What is Hardening

Hardening is a term used to describe commodity or futures contracts prices that are either stabilizing or advancing slowly. It is a measure of price volatility or lack thereof. Commodity prices tend to be more volatile than other investments, especially in times of equity bear markets.


​​​​​​​Hardening describes a stabilization or gradual price increase in commodity or futures contracts. Volatility in commodity prices can arise for several reasons including the lack of trading volume, depressed supply due to natural disaster, or geopolitical interference. All of these factors have an impact on the basic driver of commodity prices, which is the Law of supply and demand. When availability and demand don’t equate, commodity prices fluctuate. When supply and demand align, commodity prices harden.

Commodities are basic, standardized goods which are inputs to manufactured consumer products. Well-known commodities include crude oil, corn, wheat, and precious metals. Commodities trade on a spot market, with cash settlement within a day or two, and via futures contracts. Futures allow investors to place bets on, or lock in, commodity prices, whether it be as a hedge to protect against losses due to unforeseen future volatility or as pure speculation on future price movements.

Leverage and Volatility in Futures Contracts Markets

A commonly held belief has been that the recent entry of speculators into the commodities futures markets has led to an increase in price volatility on futures contracts. On the contrary, some researchers have concluded that an influx of futures traders, and the liquidity that they bring to the market, has a stabilizing or hardening effect on futures prices. These researchers suggest that futures markets are considered volatile not because of price fluctuations, but because of a great deal of leverage available to futures traders.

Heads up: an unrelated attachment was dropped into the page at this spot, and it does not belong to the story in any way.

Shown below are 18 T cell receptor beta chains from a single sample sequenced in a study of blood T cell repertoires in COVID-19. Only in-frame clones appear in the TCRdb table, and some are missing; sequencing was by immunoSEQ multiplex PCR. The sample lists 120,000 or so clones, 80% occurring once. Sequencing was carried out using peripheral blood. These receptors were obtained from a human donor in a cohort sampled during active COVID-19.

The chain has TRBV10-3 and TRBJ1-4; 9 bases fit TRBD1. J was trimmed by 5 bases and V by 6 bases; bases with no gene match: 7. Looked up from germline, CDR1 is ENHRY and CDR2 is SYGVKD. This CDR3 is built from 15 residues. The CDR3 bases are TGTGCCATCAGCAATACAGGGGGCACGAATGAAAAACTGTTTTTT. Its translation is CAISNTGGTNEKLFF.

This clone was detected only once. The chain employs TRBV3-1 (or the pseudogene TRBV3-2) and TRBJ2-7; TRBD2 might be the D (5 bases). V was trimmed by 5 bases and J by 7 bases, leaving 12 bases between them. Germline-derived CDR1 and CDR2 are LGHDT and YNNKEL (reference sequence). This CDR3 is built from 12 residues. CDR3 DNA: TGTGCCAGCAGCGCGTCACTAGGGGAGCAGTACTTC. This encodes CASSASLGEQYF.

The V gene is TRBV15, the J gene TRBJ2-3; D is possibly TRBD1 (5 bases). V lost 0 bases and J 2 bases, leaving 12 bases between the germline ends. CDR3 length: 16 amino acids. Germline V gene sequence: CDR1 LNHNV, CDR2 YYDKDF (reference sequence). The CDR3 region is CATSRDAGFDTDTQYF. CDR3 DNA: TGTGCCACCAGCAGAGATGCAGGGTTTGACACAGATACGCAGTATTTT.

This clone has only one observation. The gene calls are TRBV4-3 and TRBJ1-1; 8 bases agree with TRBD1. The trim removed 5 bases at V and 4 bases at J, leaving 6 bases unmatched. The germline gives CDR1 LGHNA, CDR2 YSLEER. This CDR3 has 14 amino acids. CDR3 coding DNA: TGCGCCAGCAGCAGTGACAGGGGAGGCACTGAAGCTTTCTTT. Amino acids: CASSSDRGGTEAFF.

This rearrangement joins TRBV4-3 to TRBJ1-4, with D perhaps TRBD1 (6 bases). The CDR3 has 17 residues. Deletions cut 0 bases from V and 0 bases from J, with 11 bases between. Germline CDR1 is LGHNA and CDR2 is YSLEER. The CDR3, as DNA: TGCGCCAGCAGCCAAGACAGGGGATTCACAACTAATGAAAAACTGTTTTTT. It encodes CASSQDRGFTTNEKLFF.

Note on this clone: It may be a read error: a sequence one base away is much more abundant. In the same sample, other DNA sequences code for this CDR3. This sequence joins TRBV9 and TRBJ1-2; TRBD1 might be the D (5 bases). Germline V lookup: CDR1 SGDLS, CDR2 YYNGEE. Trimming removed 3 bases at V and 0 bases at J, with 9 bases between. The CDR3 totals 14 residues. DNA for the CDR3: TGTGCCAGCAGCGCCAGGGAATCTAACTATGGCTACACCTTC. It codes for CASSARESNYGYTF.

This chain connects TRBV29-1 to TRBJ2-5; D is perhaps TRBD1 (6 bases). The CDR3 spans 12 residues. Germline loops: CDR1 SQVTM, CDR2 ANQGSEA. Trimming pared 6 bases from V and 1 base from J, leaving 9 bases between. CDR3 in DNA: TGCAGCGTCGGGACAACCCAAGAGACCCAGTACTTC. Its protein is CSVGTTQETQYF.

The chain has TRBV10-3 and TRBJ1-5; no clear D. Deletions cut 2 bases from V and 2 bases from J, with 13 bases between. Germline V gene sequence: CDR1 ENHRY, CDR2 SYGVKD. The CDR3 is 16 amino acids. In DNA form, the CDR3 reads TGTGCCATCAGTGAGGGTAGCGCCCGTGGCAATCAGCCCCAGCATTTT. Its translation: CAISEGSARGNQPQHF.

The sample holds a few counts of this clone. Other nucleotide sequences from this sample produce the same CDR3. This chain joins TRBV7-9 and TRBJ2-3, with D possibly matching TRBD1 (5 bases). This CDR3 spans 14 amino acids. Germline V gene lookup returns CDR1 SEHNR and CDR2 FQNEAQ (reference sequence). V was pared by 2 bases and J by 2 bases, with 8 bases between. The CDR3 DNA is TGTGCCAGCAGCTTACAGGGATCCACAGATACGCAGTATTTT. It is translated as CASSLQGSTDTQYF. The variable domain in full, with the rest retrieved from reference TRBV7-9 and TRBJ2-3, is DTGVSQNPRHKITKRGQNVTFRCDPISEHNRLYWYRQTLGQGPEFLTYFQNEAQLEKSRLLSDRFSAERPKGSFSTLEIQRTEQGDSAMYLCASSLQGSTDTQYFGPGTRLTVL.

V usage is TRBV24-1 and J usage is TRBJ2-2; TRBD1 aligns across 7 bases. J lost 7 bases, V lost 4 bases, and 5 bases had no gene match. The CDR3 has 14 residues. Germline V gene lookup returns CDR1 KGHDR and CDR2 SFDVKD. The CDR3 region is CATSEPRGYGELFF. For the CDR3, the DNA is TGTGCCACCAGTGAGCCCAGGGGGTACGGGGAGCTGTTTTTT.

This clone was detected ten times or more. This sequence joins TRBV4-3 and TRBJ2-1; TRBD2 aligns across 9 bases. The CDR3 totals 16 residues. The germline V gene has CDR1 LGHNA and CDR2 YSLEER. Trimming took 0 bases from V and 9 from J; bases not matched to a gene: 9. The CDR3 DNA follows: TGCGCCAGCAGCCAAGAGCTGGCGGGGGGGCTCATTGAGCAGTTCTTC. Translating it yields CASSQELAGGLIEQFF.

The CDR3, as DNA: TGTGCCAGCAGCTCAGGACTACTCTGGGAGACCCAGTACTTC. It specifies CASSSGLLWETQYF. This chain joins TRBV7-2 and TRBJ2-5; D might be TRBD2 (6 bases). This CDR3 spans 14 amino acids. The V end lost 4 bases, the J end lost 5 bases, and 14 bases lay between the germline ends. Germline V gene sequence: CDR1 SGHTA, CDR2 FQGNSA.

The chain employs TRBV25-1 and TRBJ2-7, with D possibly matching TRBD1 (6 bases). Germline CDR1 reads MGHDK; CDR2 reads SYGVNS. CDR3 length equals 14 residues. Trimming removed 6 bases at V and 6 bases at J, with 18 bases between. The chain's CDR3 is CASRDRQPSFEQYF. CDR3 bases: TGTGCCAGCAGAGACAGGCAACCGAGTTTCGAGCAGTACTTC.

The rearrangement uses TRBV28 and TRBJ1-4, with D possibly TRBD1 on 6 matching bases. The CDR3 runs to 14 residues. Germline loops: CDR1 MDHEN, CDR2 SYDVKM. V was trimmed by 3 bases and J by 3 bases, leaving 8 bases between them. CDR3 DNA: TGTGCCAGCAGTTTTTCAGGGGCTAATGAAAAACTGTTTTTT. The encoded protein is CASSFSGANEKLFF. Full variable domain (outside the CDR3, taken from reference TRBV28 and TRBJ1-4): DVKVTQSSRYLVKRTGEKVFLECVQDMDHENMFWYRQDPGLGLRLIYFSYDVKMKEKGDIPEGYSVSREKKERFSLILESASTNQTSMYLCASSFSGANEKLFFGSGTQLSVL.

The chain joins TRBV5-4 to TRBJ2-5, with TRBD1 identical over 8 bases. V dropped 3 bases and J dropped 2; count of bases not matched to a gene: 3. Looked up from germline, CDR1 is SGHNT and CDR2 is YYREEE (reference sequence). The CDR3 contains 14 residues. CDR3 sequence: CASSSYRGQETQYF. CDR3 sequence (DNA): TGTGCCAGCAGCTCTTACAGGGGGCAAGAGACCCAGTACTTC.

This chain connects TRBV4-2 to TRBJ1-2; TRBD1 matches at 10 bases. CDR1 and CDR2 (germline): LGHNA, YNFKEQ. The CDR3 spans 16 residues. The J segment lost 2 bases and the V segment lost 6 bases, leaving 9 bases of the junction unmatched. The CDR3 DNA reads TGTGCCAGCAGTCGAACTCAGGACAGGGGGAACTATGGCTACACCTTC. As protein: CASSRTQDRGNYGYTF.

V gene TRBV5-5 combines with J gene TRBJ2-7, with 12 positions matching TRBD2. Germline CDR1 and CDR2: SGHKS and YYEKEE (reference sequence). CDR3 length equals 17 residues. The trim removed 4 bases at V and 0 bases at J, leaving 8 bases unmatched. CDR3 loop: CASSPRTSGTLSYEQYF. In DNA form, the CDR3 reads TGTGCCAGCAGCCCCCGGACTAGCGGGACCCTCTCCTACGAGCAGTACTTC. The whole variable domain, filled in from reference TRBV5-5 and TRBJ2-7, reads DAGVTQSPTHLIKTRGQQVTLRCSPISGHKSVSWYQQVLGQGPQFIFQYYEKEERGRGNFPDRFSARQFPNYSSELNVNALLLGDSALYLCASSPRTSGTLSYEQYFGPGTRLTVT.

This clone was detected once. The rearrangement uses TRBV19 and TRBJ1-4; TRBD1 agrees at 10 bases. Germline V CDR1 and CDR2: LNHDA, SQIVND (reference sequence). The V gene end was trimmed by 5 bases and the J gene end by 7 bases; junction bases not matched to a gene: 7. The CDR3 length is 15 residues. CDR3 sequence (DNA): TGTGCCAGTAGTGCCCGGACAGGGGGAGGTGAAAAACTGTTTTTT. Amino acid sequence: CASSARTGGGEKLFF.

• Leverage refers to the practice of using margin loans to place trades.
  • Margin requirements for futures trading are much lower than for equities.

Equities margin requirements are generally 50-percent, while often 5- to 10-percent for futures contracts. Small fluctuations in the price of a highly leveraged futures contract will have great consequences and pose a potentially unlimited risk. This risk is especially harsh to the holder of short contracts who may be forced to deliver a commodity to the holder of a long contract at a significant loss. This risk is not to be confused with volatility, though. Investors in the futures market should be aware that, because traders can leverage their trades to a higher degree than in other markets, high risk can exist even under hardening price conditions when commodity prices are relatively stable.